Ellen Brown is the author of Web of Debt: The Shocking Truth About Our Money System and How We Can Break Free. She can be reached through her website.
By ELLEN BROWN
Market commentators are fond of talking about “free market capitalism,” but according to Wall Street commentator Max Keiser, it is no more. It has morphed into what his TV co-host Stacy Herbert calls “rigged market capitalism”: all markets today are subject to manipulation for private gain.
Keiser isn’t just speculating about this. He claims to have invented one of the most widely used programs for doing the rigging. Not that that’s what he meant to invent. His patented program was designed to take the manipulation out of markets. It would do this by matching buyers with sellers automatically, eliminating “front running” – brokers buying or selling ahead of large orders coming in from their clients. The computer program was intended to remove the conflict of interest that exists when brokers who match buyers with sellers are also selling from their own accounts. But the program fell into the wrong hands and became the prototype for automated trading programs that actually facilitate front running.
Also called High Frequency Trading (HFT) or “black box trading,” automated program trading uses high-speed computers governed by complex algorithms (instructions to the computer) to analyze data and transact orders in massive quantities at very high speeds. Like the poker player peeking in a mirror to see his opponent’s cards, HFT allows the program trader to peek at major incoming orders and jump in front of them to skim profits off the top. And these large institutional orders are our money — our pension funds, mutual funds, and 401Ks.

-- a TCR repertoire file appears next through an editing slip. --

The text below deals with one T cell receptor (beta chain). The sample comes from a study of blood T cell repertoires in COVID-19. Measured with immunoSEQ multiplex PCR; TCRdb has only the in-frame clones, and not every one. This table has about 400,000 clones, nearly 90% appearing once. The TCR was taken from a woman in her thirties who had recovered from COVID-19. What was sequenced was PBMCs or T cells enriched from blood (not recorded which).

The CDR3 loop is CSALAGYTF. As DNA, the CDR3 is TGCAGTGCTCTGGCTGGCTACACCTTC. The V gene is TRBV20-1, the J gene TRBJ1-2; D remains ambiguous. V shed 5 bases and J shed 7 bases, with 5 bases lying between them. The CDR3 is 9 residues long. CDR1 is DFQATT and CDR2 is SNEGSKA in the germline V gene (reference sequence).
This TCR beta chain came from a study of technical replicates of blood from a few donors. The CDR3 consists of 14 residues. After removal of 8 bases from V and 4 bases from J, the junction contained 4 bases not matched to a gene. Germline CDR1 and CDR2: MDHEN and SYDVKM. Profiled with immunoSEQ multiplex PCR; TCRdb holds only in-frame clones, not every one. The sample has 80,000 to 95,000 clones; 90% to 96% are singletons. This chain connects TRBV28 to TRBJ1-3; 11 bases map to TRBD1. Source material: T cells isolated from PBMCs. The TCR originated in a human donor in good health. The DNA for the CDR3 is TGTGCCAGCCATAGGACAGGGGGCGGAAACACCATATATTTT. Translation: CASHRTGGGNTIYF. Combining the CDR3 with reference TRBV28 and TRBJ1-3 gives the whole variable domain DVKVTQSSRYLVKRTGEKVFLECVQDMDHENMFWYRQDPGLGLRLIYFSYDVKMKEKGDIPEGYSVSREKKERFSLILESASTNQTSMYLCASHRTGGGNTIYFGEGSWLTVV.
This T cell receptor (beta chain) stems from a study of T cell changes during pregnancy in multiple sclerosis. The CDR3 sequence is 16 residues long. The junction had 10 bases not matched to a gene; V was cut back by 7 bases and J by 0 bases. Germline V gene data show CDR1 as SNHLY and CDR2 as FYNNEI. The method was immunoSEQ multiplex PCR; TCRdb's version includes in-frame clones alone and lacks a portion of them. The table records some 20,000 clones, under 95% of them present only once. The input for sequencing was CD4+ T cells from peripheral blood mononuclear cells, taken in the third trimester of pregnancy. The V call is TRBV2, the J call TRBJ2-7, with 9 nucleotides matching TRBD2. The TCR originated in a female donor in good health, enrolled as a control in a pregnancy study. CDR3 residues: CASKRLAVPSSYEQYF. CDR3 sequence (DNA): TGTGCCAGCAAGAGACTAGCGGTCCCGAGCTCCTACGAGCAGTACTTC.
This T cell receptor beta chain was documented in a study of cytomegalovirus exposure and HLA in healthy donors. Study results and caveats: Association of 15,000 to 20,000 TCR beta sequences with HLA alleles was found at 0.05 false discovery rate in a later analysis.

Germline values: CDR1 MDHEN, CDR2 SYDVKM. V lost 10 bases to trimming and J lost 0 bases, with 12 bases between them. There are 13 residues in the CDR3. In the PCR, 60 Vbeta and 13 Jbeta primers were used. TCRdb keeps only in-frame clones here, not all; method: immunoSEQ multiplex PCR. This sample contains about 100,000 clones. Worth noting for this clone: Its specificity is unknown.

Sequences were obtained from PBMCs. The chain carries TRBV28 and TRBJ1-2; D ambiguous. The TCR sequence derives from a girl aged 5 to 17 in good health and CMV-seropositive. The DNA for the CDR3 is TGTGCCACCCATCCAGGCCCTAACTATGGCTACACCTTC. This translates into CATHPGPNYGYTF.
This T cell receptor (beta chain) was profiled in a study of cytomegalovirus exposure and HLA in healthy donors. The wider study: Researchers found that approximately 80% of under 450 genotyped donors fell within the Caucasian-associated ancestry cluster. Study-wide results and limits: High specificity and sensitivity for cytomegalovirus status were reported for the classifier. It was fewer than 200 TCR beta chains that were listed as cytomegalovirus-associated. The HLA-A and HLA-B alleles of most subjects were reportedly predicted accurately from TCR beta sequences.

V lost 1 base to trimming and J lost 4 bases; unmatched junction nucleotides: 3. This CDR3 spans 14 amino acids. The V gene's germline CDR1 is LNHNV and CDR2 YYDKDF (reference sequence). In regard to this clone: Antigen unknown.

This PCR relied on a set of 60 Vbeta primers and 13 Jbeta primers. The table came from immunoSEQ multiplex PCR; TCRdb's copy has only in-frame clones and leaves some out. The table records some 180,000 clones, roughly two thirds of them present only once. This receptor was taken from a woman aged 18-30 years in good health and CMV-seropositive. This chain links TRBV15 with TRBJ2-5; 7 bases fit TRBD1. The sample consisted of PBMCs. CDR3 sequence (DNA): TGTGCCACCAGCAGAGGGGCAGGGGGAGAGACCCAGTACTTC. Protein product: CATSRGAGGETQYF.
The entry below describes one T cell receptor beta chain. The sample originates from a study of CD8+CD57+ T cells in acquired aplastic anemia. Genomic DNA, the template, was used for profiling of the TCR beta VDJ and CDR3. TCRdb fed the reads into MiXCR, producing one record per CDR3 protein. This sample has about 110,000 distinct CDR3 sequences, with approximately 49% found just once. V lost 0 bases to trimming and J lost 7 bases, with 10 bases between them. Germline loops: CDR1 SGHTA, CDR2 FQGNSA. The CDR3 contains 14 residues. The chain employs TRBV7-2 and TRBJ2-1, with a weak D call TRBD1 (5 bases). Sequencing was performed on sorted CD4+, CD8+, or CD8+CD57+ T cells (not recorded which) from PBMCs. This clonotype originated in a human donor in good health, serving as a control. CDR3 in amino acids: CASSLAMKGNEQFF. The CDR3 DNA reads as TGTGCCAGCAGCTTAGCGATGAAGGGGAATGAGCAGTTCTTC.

When “market making” (matching buyers with sellers) was done strictly by human brokers on the floor of the stock exchange, manipulations and front running were considered an acceptable (if morally dubious) price to pay for continuously “liquid” markets. But front running by computer, using complex trading programs, is an entirely different species of fraud. A minor flaw in the system has morphed into a monster. Keiser maintains that computerized front running with HFT has become the principal business of Wall Street and the primary force driving most of the volume on exchanges, contributing not only to a large portion of trading profits but to the manipulation of markets for economic and political ends.
The “Virtual Specialist”: the Prototype for High Frequency Trading
Until recently, most market making was done by brokers called “specialists,” those people you see on the floor of the New York Stock Exchange haggling over the price of stocks. The job of the specialist originated over a century ago, when the need was recognized for a system for continuous trading. That meant trading even when there was no “real” buyer or seller waiting to take the other side of the trade. Continue reading »